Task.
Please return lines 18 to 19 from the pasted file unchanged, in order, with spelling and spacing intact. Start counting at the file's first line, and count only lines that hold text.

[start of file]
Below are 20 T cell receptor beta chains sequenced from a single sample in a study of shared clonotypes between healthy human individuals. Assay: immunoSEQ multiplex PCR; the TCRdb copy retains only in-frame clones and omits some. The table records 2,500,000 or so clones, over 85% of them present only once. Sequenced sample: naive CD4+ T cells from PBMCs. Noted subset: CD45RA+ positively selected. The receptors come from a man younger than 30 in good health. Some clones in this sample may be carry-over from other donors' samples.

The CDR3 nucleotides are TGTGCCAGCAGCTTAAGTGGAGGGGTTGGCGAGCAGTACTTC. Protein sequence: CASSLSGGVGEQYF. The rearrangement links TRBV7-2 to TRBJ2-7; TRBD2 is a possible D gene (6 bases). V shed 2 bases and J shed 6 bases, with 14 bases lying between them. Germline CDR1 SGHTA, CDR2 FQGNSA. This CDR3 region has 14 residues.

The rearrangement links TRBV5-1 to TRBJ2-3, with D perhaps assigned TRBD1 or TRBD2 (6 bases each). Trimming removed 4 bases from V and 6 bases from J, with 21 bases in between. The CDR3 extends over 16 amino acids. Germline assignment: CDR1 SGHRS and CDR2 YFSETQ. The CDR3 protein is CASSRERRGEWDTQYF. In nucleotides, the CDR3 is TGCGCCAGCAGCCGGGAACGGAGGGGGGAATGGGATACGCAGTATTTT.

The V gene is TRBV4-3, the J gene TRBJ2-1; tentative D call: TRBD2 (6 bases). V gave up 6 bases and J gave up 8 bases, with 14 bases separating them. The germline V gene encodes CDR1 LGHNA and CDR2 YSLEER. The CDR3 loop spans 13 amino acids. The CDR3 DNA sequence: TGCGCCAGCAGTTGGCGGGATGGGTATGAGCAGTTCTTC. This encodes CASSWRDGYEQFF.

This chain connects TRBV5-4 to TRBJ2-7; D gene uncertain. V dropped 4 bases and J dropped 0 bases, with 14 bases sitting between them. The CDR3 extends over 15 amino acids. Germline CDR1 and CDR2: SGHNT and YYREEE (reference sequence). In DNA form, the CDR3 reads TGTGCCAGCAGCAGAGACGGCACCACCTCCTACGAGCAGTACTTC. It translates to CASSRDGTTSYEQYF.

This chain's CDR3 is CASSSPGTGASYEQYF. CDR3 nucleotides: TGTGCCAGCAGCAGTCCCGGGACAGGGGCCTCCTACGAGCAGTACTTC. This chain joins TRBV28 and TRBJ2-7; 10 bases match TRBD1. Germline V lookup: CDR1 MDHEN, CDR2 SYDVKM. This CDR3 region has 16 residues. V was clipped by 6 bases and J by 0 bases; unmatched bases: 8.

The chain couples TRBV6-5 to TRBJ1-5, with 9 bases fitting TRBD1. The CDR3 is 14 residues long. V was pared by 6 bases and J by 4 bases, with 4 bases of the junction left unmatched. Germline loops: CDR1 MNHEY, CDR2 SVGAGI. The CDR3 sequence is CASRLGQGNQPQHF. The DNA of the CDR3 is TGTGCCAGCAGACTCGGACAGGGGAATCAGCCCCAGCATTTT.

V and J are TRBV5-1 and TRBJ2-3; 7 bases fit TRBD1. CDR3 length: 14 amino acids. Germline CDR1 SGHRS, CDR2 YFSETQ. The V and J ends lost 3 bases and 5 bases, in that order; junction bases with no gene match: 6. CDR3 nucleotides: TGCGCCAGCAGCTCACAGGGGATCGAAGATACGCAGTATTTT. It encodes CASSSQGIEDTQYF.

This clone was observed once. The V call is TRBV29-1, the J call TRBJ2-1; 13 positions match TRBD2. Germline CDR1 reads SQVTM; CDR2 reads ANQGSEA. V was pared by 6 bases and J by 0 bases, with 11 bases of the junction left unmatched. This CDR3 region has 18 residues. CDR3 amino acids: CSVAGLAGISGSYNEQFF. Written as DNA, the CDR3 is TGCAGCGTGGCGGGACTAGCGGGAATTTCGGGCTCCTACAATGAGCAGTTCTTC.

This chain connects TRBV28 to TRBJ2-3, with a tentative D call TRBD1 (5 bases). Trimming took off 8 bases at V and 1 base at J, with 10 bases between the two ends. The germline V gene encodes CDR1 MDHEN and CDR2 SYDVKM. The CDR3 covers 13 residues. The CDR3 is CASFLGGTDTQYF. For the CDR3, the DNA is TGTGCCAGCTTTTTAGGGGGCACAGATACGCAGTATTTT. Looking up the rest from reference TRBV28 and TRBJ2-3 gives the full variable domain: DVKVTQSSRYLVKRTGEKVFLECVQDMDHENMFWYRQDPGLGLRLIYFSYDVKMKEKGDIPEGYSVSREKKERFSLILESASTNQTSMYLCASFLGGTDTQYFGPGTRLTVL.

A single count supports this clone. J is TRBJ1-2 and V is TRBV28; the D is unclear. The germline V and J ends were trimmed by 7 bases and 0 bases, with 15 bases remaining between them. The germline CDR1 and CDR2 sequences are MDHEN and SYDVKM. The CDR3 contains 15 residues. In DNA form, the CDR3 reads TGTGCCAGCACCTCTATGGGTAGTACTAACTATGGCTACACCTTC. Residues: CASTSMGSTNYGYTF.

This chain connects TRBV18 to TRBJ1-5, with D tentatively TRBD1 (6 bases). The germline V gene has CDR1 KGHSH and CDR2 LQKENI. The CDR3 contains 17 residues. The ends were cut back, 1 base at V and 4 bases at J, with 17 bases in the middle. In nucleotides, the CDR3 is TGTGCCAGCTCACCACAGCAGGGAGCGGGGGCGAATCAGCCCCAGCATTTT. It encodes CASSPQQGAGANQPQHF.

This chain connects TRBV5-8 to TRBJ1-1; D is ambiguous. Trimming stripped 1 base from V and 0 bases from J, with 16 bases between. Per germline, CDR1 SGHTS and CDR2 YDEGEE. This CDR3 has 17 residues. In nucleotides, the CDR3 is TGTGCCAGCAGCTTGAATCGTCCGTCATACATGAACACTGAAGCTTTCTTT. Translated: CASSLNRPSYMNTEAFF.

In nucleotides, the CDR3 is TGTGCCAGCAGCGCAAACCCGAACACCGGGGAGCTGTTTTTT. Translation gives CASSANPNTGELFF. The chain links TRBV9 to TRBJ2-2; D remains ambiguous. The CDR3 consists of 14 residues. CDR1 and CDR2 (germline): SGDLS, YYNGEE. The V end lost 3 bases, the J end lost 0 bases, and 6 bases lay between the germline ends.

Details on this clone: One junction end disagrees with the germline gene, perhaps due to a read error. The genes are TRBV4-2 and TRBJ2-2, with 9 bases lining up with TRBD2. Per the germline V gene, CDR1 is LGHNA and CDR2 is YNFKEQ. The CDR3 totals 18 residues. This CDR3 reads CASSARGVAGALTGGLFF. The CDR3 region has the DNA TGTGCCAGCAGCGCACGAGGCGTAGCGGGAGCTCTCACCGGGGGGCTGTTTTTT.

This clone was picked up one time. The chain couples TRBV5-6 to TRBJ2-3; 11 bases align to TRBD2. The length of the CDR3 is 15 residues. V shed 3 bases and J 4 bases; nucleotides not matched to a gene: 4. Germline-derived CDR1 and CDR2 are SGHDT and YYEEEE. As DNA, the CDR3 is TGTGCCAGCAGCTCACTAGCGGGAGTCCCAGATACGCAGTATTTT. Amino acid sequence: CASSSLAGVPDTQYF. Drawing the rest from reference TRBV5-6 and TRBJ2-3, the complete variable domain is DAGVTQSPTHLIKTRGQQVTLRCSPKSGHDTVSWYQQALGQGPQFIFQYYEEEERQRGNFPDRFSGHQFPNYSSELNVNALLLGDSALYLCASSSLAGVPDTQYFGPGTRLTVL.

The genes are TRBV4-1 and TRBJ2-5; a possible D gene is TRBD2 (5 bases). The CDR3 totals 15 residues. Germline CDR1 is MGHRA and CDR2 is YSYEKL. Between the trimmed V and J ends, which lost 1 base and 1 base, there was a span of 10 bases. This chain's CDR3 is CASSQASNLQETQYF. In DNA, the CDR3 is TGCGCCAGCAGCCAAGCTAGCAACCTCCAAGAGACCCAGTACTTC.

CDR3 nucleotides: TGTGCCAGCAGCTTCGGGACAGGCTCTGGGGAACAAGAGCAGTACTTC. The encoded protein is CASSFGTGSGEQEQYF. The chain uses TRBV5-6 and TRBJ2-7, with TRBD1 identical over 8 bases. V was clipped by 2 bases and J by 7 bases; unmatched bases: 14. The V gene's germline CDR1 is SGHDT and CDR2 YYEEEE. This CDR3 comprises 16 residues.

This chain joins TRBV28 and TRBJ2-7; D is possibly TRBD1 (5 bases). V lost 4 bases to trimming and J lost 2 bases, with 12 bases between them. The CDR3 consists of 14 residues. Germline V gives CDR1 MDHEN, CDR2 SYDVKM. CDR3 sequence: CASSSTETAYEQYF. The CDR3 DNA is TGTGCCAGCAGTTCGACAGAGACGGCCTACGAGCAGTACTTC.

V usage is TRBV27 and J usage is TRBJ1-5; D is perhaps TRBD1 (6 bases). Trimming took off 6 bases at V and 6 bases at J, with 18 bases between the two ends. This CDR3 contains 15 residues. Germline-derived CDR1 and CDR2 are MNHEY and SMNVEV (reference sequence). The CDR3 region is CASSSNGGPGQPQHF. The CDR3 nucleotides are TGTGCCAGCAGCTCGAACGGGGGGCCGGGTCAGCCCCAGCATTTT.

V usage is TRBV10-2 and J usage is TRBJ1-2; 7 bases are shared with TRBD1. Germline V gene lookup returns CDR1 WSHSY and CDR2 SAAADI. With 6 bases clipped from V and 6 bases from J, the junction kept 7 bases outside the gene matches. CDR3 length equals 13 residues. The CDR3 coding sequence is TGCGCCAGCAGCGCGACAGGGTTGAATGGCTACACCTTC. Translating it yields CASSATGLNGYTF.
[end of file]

CDR3 nucleotides: TGTGCCAGCAGCTTCGGGACAGGCTCTGGGGAACAAGAGCAGTACTTC. The encoded protein is CASSFGTGSGEQEQYF. The chain uses TRBV5-6 and TRBJ2-7, with TRBD1 identical over 8 bases. V was clipped by 2 bases and J by 7 bases; unmatched bases: 14. The V gene's germline CDR1 is SGHDT and CDR2 YYEEEE. This CDR3 comprises 16 residues.

This chain joins TRBV28 and TRBJ2-7; D is possibly TRBD1 (5 bases). V lost 4 bases to trimming and J lost 2 bases, with 12 bases between them. The CDR3 consists of 14 residues. Germline V gives CDR1 MDHEN, CDR2 SYDVKM. CDR3 sequence: CASSSTETAYEQYF. The CDR3 DNA is TGTGCCAGCAGTTCGACAGAGACGGCCTACGAGCAGTACTTC.